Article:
World Volatility and the Relevancy of Democracy

 

It’s 12:18am, March 8th, as I begin to write this. There are a lot of thoughts rolling around in my head so I’ll articulate them the best I can.

I’ll start out with an analogy. Today, the “new” iPad was announced. Among all the cool new things it’s capable of, the iPad can now have 4G speeds of 73 megabits per second. While cool, that means when you buy your $30.00 a month data plan from Verizon or AT&T, and if your iPad is running at maximum capability, you’ll burn through your data in about 6 minutes. Yes, 6 minutes. So, what does that have to do with what I’m talking about?

Well, let’s say the iPad is representative of the world market economy. Amazing capabilities, lots of potential for amazing growth and usage, but the framework on which those capabilities depend has been surpassed and is incapable of letting the global market do it’s thing. The framework on which a stable global economy depends is a stable global network of governments which, due to bureaucratic process, lack of policy continuity, and volatile global politics just doesn’t have the bandwidth to support the market. Governments have lost the ability to create laws which can adequately allow the market to continue in its current form, multinational companies have a new kind of sovereignty that the world has never seen before. Forget about control, multinational companies are not accountable to any one government or organization and have the flexibility to relocate and shift their business elsewhere if a government gets too pushy. (And, no, I’m not promoting a one world government solution, give me credit for not being quite that absurd.) There has to be a degree of control (not total control, but yes, some regulation) by governments or else companies can (and have somewhat) become a sort of governing body in their own right. Governments now have the increasing capability to be held captive by companies who know how to use their economic leverage (not to mention simply buying off or even lobbying governments to get their way).

Now, for a moment, let’s look at the current state of global affairs. The big three emerging economies, China, India, and Brazil have all revealed growth numbers for their economy that are less than expected, showing (at least for the year 2012) that there could possibly be a wider economic slowdown in burgeoning economies, and therefore the global economy. Also, few people understand, that tomorrow Greece could go into default of its sovereign debt if the EU’s investors do not approve of this bond swapping deal. If Greece does not default, there are still other EU members to be worried about. If Greece does default, we could see a full-scale meltdown of the Euro. Which leads me to the US. Tuesday saw one of the largest sell off days in the US stock market that has been seen in recent history because of the volatility of the Greek situation. If the Euro fails, we could see the Dow drop 1,000 points in one day, so much for 13,000. (A weak Euro could, in the long run be good for the US because the dollar would once again be the strongest currency in the world, but that’s beside the point). Africa, while it has a lot of potential, is going nowhere fast. The Middle East is a tinder box of volatility and instability, which could very soon have even more nuclear tinder to add to the potential disaster (if Iran gets atomic weapons, who else do you think will want them? EVERYONE).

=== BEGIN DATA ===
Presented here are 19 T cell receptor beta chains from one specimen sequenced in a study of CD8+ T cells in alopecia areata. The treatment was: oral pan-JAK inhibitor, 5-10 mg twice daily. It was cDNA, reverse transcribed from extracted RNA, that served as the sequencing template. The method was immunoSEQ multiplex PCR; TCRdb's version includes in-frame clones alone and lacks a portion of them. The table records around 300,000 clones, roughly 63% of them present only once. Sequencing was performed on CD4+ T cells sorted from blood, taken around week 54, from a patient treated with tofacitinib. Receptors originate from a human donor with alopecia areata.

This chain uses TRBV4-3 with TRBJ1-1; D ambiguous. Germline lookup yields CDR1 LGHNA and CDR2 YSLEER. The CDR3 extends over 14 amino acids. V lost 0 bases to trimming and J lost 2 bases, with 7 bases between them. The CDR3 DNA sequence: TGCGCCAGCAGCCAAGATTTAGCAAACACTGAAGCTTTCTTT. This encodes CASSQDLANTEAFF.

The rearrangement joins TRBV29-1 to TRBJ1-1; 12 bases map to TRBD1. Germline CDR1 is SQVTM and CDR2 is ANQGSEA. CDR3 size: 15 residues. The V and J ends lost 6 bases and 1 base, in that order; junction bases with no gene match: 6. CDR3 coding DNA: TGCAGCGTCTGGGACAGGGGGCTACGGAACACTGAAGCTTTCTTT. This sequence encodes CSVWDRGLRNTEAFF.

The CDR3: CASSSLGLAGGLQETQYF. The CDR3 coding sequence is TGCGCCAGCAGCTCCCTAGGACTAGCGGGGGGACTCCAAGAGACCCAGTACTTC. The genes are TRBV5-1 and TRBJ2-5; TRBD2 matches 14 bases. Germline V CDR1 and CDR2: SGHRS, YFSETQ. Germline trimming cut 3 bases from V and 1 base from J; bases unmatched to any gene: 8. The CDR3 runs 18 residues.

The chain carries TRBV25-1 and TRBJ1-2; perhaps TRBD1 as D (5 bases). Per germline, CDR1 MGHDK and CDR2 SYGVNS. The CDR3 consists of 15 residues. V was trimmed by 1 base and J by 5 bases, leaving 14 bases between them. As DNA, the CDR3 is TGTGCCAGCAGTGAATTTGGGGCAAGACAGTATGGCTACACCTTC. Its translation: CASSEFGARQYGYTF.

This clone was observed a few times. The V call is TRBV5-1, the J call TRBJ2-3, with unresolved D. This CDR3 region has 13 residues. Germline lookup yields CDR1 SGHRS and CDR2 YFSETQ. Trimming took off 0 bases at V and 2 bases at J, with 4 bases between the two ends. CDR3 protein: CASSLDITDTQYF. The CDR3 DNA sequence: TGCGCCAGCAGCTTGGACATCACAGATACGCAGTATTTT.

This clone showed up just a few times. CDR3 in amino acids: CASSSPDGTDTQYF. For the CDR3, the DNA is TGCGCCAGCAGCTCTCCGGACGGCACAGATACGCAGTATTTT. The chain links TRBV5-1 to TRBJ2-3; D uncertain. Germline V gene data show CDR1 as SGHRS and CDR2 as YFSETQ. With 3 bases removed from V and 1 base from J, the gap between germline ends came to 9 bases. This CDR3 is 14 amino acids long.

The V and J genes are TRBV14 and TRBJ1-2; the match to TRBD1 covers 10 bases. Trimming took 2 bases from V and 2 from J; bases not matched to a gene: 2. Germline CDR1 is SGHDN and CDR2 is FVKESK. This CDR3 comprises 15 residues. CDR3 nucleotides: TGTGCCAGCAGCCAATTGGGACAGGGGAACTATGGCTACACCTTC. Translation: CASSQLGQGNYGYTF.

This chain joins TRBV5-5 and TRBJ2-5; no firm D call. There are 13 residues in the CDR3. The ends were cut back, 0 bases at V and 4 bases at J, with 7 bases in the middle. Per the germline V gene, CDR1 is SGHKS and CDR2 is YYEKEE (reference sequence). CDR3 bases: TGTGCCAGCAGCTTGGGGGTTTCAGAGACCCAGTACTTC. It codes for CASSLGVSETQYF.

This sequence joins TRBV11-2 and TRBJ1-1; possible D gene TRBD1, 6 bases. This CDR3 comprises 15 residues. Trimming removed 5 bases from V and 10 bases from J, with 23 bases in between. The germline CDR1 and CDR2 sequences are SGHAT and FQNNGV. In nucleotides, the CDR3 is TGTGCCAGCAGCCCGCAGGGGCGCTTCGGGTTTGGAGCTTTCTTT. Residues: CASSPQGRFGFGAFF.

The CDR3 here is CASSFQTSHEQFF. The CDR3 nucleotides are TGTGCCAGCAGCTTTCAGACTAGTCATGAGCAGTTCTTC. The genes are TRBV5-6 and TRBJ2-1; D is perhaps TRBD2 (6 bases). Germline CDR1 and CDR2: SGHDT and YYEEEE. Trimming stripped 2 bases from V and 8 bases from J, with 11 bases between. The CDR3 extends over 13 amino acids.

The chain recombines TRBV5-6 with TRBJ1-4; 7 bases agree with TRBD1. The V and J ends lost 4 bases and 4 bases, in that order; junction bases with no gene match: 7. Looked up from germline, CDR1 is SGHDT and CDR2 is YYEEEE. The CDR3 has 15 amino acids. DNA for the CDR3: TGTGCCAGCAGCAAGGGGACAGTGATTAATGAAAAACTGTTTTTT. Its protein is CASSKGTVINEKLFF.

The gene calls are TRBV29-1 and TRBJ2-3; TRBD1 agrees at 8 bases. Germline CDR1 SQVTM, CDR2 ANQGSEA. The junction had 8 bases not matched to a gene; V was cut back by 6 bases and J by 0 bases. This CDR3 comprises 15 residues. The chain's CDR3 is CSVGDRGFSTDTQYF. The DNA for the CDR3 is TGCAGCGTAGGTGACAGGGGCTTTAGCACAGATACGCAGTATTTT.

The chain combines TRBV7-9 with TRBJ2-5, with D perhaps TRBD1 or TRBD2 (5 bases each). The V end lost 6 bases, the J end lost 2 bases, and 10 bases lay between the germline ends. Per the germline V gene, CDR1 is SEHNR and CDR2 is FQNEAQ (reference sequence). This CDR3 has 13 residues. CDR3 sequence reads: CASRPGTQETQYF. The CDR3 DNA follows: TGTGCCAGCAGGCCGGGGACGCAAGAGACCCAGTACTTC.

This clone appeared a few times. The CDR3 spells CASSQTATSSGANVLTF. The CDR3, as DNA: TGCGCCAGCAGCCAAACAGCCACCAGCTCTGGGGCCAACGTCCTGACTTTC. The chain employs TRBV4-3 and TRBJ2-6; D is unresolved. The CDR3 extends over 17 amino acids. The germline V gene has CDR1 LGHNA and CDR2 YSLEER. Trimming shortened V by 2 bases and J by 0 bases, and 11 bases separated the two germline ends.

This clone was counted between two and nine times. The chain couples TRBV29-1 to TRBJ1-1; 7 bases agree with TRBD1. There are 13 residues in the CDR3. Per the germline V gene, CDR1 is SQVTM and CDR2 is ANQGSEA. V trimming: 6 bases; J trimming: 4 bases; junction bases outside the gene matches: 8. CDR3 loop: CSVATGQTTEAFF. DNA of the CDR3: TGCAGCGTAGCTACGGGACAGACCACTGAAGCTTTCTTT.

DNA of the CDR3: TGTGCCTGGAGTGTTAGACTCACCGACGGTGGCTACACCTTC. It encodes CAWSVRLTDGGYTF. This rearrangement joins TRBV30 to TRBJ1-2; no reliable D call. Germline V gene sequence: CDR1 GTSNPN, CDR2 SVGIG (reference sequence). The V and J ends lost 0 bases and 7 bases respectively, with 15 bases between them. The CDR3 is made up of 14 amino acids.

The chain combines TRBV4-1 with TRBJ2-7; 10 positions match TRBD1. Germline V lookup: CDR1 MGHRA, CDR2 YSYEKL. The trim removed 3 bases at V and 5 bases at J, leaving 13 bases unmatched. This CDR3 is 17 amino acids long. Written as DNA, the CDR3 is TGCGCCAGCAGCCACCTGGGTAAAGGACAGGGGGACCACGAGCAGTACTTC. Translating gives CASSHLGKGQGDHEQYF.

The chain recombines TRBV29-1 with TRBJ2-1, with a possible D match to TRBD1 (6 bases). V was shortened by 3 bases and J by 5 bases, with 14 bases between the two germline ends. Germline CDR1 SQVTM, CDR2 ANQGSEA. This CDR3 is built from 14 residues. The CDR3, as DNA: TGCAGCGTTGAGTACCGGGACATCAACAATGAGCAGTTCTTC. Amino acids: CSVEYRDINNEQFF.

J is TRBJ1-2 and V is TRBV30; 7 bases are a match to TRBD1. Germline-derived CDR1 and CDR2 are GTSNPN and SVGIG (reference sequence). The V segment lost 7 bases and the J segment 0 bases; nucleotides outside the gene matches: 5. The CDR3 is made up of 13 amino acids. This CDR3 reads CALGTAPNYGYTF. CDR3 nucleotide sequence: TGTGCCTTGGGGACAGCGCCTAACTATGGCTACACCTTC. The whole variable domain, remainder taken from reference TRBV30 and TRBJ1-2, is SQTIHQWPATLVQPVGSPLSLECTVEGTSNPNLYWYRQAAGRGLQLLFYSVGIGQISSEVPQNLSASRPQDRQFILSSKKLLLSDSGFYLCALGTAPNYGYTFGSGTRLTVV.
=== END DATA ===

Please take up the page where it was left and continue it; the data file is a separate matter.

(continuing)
Now, looking at all of this, circumstances beg the question in my mind, has liberal democracy reached its breaking point? Can such a process heavy form of government sufficiently govern a system which has passed it by? I don’t know. I hope so. We also need to understand, our form of government, in all its variations, is no older than 230ish years old, a drop in the bucket of world history. Is this liberal democratic renaissance only a flash in the pan? Who knows?

Humor me here, say the worst happens. What happens when resources become scarce? People fight over them. Humor me a little further, what is the only part of the US economy which has yet to be unprofitable? The American war machine. Not just the military proper, there are thousands of private security/military (PMC/PSC) corporations in existence, thousands of which are currently employed in Iraq and Afghanistan. Just saying…. Am I predicting WW3? No. Is there potential? Yes.

The main point of this post is to do two things. Get people’s attention on what is going on around the world and the potential for amazing growth and progress or possible disaster, and to ask the question of whether democracy in its current form can continue to provide the setting needed for continued free-market expansion.

Food for thought. Also, if you’d like to comment on this post, please do so on this post. Not on my facebook or twitter.

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